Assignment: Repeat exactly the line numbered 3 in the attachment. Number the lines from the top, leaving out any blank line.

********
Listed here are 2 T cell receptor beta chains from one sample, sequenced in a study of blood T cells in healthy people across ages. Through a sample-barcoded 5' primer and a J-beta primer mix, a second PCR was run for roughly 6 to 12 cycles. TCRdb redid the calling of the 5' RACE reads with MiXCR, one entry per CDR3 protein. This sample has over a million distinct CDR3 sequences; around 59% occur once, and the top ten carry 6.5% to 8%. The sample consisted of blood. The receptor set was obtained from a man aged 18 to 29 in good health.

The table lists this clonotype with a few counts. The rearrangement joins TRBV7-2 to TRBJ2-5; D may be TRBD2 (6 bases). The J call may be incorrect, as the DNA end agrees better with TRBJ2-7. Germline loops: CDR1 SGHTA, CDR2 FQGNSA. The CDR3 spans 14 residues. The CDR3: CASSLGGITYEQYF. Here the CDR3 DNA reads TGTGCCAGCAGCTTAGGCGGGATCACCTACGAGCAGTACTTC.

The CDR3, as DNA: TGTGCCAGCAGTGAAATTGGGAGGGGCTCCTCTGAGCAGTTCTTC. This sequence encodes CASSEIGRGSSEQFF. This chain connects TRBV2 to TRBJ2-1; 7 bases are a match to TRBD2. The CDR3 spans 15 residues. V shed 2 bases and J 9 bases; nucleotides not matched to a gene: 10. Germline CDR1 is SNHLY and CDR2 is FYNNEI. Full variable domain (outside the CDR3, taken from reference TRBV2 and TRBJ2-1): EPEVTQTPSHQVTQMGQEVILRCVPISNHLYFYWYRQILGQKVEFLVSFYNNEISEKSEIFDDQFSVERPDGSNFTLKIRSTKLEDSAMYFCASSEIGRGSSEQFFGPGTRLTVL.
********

The CDR3, as DNA: TGTGCCAGCAGTGAAATTGGGAGGGGCTCCTCTGAGCAGTTCTTC. This sequence encodes CASSEIGRGSSEQFF. This chain connects TRBV2 to TRBJ2-1; 7 bases are a match to TRBD2. The CDR3 spans 15 residues. V shed 2 bases and J 9 bases; nucleotides not matched to a gene: 10. Germline CDR1 is SNHLY and CDR2 is FYNNEI. Full variable domain (outside the CDR3, taken from reference TRBV2 and TRBJ2-1): EPEVTQTPSHQVTQMGQEVILRCVPISNHLYFYWYRQILGQKVEFLVSFYNNEISEKSEIFDDQFSVERPDGSNFTLKIRSTKLEDSAMYFCASSEIGRGSSEQFFGPGTRLTVL.